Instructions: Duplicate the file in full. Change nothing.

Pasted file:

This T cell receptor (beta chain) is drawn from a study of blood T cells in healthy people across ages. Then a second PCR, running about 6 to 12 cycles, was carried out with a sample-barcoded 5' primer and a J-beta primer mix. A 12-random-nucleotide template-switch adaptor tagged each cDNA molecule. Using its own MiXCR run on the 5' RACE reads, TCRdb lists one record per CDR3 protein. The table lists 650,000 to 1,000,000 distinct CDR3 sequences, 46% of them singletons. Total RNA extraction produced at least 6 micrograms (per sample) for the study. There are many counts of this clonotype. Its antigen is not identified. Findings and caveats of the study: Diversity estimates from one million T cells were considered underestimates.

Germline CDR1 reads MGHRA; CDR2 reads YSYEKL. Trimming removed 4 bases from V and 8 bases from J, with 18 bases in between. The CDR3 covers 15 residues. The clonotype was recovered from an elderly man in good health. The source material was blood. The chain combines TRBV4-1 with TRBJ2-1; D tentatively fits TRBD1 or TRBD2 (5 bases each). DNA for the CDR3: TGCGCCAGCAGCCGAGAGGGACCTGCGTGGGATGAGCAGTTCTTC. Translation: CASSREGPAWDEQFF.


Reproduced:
This T cell receptor (beta chain) is drawn from a study of blood T cells in healthy people across ages. Then a second PCR, running about 6 to 12 cycles, was carried out with a sample-barcoded 5' primer and a J-beta primer mix. A 12-random-nucleotide template-switch adaptor tagged each cDNA molecule. Using its own MiXCR run on the 5' RACE reads, TCRdb lists one record per CDR3 protein. The table lists 650,000 to 1,000,000 distinct CDR3 sequences, 46% of them singletons. Total RNA extraction produced at least 6 micrograms (per sample) for the study. There are many counts of this clonotype. Its antigen is not identified. Findings and caveats of the study: Diversity estimates from one million T cells were considered underestimates.

Germline CDR1 reads MGHRA; CDR2 reads YSYEKL. Trimming removed 4 bases from V and 8 bases from J, with 18 bases in between. The CDR3 covers 15 residues. The clonotype was recovered from an elderly man in good health. The source material was blood. The chain combines TRBV4-1 with TRBJ2-1; D tentatively fits TRBD1 or TRBD2 (5 bases each). DNA for the CDR3: TGCGCCAGCAGCCGAGAGGGACCTGCGTGGGATGAGCAGTTCTTC. Translation: CASSREGPAWDEQFF.